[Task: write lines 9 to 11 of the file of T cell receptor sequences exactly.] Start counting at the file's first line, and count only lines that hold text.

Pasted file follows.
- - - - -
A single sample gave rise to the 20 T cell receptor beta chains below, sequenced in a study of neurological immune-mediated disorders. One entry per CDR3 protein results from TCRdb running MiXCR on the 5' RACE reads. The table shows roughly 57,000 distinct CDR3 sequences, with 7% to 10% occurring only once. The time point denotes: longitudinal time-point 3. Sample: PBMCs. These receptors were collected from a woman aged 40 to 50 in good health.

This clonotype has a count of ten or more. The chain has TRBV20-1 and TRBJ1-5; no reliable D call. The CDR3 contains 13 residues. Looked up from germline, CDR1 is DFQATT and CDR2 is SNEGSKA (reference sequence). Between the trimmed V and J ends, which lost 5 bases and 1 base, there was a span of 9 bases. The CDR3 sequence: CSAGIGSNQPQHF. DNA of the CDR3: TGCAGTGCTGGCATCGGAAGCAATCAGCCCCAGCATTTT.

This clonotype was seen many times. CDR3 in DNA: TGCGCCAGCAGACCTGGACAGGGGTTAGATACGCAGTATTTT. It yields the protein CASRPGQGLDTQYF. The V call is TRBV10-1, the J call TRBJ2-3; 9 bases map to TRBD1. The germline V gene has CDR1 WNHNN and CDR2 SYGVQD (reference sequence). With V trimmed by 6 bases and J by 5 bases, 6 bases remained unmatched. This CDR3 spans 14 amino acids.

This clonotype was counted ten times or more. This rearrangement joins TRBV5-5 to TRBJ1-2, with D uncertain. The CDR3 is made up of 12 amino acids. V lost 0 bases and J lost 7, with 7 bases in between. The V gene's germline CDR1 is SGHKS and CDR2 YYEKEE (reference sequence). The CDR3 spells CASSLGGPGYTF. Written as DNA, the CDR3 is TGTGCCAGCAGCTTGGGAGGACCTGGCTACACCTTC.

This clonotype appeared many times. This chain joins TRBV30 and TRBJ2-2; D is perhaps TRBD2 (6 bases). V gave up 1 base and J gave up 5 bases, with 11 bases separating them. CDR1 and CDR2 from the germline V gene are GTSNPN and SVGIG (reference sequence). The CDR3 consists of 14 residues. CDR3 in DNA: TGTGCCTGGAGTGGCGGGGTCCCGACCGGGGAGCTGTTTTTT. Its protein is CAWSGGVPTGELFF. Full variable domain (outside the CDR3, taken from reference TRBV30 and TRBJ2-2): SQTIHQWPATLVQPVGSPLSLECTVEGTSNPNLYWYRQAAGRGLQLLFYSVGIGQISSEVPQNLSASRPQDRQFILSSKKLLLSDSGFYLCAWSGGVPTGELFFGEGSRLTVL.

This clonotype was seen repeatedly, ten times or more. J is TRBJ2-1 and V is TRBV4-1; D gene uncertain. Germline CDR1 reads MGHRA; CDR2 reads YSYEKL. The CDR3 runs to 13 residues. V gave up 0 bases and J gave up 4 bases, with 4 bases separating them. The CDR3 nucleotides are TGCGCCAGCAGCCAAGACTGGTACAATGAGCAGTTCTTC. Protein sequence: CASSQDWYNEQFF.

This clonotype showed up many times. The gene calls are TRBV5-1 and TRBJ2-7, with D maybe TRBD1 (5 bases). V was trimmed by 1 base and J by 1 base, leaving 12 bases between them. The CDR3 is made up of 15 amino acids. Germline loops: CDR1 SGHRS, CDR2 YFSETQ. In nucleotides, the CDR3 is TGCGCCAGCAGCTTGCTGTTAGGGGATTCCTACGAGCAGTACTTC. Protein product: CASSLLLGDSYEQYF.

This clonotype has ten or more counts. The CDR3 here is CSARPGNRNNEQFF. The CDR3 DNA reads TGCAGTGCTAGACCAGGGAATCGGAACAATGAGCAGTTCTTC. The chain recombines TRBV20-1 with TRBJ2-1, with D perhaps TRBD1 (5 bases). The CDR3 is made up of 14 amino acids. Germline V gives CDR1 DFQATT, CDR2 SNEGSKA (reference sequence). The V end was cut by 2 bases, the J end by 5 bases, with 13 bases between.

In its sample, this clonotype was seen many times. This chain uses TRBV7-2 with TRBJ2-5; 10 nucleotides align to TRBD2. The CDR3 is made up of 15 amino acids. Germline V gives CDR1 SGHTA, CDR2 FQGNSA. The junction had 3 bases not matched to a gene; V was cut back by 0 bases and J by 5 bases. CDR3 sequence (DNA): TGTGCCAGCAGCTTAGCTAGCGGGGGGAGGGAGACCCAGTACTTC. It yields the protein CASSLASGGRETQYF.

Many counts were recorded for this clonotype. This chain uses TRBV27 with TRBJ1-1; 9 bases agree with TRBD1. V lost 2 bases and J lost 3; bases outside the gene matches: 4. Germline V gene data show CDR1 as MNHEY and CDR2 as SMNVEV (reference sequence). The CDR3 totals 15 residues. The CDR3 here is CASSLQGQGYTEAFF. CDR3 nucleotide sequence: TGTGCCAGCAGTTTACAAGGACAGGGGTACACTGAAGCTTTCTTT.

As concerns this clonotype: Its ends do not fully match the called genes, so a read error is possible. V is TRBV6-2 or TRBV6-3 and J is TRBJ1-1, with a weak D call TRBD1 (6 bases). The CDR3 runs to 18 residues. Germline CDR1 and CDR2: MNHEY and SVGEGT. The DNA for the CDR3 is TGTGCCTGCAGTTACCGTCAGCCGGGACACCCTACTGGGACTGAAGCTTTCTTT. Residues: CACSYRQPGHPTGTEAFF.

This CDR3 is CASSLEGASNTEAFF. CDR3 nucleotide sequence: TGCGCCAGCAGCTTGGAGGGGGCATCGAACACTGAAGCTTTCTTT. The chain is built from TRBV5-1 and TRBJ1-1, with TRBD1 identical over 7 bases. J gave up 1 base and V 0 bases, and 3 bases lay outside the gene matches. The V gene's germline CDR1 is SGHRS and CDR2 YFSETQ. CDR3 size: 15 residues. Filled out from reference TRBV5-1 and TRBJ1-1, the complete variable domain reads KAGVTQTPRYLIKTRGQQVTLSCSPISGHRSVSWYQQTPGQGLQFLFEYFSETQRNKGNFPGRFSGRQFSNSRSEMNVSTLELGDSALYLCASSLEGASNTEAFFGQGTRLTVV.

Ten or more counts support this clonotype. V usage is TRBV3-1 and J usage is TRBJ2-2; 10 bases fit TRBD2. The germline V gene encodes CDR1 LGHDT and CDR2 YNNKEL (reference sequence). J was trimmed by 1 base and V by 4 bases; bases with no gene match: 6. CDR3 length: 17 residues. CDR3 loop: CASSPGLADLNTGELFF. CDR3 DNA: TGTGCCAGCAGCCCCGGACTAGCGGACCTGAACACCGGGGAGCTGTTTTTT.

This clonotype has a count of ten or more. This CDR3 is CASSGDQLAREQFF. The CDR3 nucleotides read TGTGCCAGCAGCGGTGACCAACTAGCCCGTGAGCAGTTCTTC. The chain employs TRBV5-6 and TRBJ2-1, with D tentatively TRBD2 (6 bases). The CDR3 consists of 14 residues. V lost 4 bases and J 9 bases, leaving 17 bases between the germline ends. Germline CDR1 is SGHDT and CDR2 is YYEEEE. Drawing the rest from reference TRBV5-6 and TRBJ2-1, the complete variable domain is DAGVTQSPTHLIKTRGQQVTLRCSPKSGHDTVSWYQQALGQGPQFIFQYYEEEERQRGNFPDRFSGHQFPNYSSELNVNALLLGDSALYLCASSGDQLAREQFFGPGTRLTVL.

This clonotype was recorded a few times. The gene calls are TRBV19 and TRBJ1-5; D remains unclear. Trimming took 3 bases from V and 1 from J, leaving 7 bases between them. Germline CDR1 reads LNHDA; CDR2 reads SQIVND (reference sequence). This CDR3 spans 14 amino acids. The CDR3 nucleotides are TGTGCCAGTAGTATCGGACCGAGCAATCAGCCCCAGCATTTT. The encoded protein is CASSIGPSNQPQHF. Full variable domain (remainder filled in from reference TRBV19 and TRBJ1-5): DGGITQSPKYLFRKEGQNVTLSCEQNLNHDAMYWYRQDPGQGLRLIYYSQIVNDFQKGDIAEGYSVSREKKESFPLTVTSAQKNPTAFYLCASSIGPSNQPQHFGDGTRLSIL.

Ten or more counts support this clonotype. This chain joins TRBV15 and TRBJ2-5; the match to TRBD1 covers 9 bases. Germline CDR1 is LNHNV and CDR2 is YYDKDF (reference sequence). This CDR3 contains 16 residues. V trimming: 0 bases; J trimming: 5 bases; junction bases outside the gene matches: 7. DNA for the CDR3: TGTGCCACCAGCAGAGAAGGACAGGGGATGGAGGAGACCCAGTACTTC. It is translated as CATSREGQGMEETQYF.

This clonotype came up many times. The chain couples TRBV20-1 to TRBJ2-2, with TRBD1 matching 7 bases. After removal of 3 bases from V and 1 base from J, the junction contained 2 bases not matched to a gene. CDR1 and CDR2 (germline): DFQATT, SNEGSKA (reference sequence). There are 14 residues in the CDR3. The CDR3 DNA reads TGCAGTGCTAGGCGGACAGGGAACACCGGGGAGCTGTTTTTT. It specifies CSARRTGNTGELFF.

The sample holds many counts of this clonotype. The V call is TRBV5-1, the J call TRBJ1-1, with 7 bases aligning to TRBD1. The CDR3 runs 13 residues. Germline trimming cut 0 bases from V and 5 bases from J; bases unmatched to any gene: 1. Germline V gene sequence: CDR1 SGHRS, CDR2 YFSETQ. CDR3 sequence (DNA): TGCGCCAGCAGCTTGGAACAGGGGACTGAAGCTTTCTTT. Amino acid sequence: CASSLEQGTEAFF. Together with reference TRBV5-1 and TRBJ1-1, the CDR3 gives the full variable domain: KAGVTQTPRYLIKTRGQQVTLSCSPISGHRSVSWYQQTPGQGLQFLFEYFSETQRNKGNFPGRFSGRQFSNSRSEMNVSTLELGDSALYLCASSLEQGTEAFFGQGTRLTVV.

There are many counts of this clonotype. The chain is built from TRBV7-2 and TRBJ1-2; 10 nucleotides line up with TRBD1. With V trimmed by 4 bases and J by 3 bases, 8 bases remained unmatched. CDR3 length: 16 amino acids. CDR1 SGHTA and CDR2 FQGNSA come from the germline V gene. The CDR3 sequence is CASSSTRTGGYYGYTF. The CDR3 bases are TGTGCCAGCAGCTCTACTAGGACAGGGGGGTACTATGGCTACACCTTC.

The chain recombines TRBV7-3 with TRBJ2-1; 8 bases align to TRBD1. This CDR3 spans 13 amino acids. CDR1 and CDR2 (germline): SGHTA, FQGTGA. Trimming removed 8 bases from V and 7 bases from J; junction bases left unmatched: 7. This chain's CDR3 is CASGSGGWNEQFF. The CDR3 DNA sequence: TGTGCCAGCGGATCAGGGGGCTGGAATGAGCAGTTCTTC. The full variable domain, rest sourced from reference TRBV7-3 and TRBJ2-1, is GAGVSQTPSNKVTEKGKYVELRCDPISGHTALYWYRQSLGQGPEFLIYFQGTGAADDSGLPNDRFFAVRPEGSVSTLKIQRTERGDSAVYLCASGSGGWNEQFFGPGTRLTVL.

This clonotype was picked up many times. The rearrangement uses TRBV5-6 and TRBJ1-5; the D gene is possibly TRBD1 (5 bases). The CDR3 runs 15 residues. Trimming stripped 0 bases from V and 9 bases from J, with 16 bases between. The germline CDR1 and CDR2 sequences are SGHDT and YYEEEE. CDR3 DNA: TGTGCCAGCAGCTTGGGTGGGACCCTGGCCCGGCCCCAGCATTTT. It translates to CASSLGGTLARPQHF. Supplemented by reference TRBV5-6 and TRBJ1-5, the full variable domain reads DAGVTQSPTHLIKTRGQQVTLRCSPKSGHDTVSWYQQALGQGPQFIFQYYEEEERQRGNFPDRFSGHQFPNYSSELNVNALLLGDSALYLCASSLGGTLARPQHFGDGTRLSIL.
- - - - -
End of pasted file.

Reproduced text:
In its sample, this clonotype was seen many times. This chain uses TRBV7-2 with TRBJ2-5; 10 nucleotides align to TRBD2. The CDR3 is made up of 15 amino acids. Germline V gives CDR1 SGHTA, CDR2 FQGNSA. The junction had 3 bases not matched to a gene; V was cut back by 0 bases and J by 5 bases. CDR3 sequence (DNA): TGTGCCAGCAGCTTAGCTAGCGGGGGGAGGGAGACCCAGTACTTC. It yields the protein CASSLASGGRETQYF.

Many counts were recorded for this clonotype. This chain uses TRBV27 with TRBJ1-1; 9 bases agree with TRBD1. V lost 2 bases and J lost 3; bases outside the gene matches: 4. Germline V gene data show CDR1 as MNHEY and CDR2 as SMNVEV (reference sequence). The CDR3 totals 15 residues. The CDR3 here is CASSLQGQGYTEAFF. CDR3 nucleotide sequence: TGTGCCAGCAGTTTACAAGGACAGGGGTACACTGAAGCTTTCTTT.

As concerns this clonotype: Its ends do not fully match the called genes, so a read error is possible. V is TRBV6-2 or TRBV6-3 and J is TRBJ1-1, with a weak D call TRBD1 (6 bases). The CDR3 runs to 18 residues. Germline CDR1 and CDR2: MNHEY and SVGEGT. The DNA for the CDR3 is TGTGCCTGCAGTTACCGTCAGCCGGGACACCCTACTGGGACTGAAGCTTTCTTT. Residues: CACSYRQPGHPTGTEAFF.